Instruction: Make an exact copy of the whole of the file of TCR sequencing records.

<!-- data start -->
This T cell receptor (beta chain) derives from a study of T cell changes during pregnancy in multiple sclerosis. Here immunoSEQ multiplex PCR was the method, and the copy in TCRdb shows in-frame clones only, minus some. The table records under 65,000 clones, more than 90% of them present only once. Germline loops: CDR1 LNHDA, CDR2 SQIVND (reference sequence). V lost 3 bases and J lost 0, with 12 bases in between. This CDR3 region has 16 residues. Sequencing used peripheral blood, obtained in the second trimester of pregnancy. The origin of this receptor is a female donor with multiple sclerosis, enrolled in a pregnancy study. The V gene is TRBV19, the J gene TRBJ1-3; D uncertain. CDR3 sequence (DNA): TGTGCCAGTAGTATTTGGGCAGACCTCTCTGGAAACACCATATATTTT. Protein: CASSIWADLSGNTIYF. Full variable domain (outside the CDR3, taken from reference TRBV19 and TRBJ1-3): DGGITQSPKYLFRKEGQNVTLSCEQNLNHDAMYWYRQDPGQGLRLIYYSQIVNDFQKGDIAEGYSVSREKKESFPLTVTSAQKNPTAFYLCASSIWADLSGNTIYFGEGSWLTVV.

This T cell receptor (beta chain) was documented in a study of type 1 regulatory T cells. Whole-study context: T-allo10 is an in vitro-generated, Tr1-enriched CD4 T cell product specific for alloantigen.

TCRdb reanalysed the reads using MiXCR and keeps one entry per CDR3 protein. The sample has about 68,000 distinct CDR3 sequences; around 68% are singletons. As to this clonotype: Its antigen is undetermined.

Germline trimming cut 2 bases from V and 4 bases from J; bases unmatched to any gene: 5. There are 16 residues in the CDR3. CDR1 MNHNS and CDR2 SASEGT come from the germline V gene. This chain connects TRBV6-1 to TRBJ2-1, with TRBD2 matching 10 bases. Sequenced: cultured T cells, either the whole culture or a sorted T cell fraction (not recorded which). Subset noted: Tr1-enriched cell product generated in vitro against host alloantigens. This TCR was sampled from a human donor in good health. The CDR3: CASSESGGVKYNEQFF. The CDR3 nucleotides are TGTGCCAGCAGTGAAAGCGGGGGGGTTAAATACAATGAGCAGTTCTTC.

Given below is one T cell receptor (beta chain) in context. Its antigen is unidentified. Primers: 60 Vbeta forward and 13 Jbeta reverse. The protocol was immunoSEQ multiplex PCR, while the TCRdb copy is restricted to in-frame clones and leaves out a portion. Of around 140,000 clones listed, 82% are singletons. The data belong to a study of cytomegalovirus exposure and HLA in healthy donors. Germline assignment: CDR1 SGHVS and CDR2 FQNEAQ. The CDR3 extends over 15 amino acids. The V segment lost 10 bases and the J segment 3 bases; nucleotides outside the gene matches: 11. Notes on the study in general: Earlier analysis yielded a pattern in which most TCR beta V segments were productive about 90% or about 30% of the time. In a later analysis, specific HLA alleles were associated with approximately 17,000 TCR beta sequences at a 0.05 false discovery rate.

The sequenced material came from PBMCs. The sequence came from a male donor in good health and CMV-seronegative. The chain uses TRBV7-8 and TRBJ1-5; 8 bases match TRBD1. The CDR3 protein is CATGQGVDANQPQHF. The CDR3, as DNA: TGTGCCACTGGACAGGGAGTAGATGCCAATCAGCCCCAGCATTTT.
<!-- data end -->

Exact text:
This T cell receptor (beta chain) derives from a study of T cell changes during pregnancy in multiple sclerosis. Here immunoSEQ multiplex PCR was the method, and the copy in TCRdb shows in-frame clones only, minus some. The table records under 65,000 clones, more than 90% of them present only once. Germline loops: CDR1 LNHDA, CDR2 SQIVND (reference sequence). V lost 3 bases and J lost 0, with 12 bases in between. This CDR3 region has 16 residues. Sequencing used peripheral blood, obtained in the second trimester of pregnancy. The origin of this receptor is a female donor with multiple sclerosis, enrolled in a pregnancy study. The V gene is TRBV19, the J gene TRBJ1-3; D uncertain. CDR3 sequence (DNA): TGTGCCAGTAGTATTTGGGCAGACCTCTCTGGAAACACCATATATTTT. Protein: CASSIWADLSGNTIYF. Full variable domain (outside the CDR3, taken from reference TRBV19 and TRBJ1-3): DGGITQSPKYLFRKEGQNVTLSCEQNLNHDAMYWYRQDPGQGLRLIYYSQIVNDFQKGDIAEGYSVSREKKESFPLTVTSAQKNPTAFYLCASSIWADLSGNTIYFGEGSWLTVV.

This T cell receptor (beta chain) was documented in a study of type 1 regulatory T cells. Whole-study context: T-allo10 is an in vitro-generated, Tr1-enriched CD4 T cell product specific for alloantigen.

TCRdb reanalysed the reads using MiXCR and keeps one entry per CDR3 protein. The sample has about 68,000 distinct CDR3 sequences; around 68% are singletons. As to this clonotype: Its antigen is undetermined.

Germline trimming cut 2 bases from V and 4 bases from J; bases unmatched to any gene: 5. There are 16 residues in the CDR3. CDR1 MNHNS and CDR2 SASEGT come from the germline V gene. This chain connects TRBV6-1 to TRBJ2-1, with TRBD2 matching 10 bases. Sequenced: cultured T cells, either the whole culture or a sorted T cell fraction (not recorded which). Subset noted: Tr1-enriched cell product generated in vitro against host alloantigens. This TCR was sampled from a human donor in good health. The CDR3: CASSESGGVKYNEQFF. The CDR3 nucleotides are TGTGCCAGCAGTGAAAGCGGGGGGGTTAAATACAATGAGCAGTTCTTC.

Given below is one T cell receptor (beta chain) in context. Its antigen is unidentified. Primers: 60 Vbeta forward and 13 Jbeta reverse. The protocol was immunoSEQ multiplex PCR, while the TCRdb copy is restricted to in-frame clones and leaves out a portion. Of around 140,000 clones listed, 82% are singletons. The data belong to a study of cytomegalovirus exposure and HLA in healthy donors. Germline assignment: CDR1 SGHVS and CDR2 FQNEAQ. The CDR3 extends over 15 amino acids. The V segment lost 10 bases and the J segment 3 bases; nucleotides outside the gene matches: 11. Notes on the study in general: Earlier analysis yielded a pattern in which most TCR beta V segments were productive about 90% or about 30% of the time. In a later analysis, specific HLA alleles were associated with approximately 17,000 TCR beta sequences at a 0.05 false discovery rate.

The sequenced material came from PBMCs. The sequence came from a male donor in good health and CMV-seronegative. The chain uses TRBV7-8 and TRBJ1-5; 8 bases match TRBD1. The CDR3 protein is CATGQGVDANQPQHF. The CDR3, as DNA: TGTGCCACTGGACAGGGAGTAGATGCCAATCAGCCCCAGCATTTT.